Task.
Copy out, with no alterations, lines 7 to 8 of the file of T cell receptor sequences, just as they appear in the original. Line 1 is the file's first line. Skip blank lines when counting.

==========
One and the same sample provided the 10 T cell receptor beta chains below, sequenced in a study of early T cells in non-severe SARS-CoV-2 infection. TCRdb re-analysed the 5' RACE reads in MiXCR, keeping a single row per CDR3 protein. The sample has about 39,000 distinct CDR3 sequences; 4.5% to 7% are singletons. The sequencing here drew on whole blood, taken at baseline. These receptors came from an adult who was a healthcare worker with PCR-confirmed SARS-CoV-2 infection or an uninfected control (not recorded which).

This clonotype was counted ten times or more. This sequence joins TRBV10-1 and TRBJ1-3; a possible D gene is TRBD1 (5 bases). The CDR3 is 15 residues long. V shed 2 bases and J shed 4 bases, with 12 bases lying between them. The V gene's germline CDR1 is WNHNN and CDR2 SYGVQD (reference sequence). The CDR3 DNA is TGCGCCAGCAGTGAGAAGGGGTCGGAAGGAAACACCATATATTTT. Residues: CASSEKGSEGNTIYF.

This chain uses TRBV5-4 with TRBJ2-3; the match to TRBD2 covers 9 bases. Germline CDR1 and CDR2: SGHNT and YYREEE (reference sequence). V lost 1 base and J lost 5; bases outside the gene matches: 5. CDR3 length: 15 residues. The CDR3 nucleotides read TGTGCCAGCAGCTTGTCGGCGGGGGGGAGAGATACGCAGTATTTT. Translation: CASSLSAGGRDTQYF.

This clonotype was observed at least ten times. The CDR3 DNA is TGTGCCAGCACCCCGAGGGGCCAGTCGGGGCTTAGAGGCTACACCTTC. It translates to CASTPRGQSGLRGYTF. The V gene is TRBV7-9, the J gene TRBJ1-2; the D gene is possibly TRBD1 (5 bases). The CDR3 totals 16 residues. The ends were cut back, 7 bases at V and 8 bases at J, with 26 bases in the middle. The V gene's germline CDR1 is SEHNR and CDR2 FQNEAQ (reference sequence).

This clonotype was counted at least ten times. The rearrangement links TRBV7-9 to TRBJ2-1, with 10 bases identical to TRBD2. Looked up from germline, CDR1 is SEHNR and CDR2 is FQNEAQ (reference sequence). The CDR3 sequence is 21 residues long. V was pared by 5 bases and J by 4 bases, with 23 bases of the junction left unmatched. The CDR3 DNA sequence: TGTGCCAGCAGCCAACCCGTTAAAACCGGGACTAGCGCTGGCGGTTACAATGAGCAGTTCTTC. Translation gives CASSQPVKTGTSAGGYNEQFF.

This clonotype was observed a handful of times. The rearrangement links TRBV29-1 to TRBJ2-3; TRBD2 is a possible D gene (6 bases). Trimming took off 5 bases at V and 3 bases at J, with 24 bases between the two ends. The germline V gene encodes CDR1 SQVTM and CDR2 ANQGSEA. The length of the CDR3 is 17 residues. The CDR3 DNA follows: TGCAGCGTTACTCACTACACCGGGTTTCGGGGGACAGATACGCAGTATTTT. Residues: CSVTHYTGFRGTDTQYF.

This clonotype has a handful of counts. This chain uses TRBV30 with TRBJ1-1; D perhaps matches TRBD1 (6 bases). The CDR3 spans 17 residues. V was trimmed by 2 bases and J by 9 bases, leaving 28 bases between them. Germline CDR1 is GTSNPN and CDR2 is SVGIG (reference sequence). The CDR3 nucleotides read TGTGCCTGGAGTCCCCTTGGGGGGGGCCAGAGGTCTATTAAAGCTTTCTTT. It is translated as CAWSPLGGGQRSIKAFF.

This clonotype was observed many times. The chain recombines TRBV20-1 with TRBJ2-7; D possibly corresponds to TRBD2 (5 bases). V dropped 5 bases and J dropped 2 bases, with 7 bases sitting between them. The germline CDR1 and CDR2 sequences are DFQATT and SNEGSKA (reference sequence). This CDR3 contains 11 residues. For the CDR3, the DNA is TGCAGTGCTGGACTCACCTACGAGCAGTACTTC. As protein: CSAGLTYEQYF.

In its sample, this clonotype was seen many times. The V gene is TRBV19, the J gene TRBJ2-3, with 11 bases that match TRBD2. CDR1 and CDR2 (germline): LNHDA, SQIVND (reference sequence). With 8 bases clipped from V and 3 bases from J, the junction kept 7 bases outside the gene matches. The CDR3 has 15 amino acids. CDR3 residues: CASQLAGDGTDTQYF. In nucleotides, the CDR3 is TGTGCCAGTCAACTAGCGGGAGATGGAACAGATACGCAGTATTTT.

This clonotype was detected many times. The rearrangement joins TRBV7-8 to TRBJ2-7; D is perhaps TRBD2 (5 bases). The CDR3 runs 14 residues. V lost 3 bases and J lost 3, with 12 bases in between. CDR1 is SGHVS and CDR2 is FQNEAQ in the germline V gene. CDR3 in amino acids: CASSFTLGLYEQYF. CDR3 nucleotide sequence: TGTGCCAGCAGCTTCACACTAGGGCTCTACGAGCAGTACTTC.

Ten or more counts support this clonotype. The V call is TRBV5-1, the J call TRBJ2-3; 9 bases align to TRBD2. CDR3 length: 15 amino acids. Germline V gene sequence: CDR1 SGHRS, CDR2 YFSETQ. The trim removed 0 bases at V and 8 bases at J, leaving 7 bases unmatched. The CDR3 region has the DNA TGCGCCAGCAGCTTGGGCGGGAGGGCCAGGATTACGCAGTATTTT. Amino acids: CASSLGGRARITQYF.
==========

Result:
This clonotype has a handful of counts. This chain uses TRBV30 with TRBJ1-1; D perhaps matches TRBD1 (6 bases). The CDR3 spans 17 residues. V was trimmed by 2 bases and J by 9 bases, leaving 28 bases between them. Germline CDR1 is GTSNPN and CDR2 is SVGIG (reference sequence). The CDR3 nucleotides read TGTGCCTGGAGTCCCCTTGGGGGGGGCCAGAGGTCTATTAAAGCTTTCTTT. It is translated as CAWSPLGGGQRSIKAFF.

This clonotype was observed many times. The chain recombines TRBV20-1 with TRBJ2-7; D possibly corresponds to TRBD2 (5 bases). V dropped 5 bases and J dropped 2 bases, with 7 bases sitting between them. The germline CDR1 and CDR2 sequences are DFQATT and SNEGSKA (reference sequence). This CDR3 contains 11 residues. For the CDR3, the DNA is TGCAGTGCTGGACTCACCTACGAGCAGTACTTC. As protein: CSAGLTYEQYF.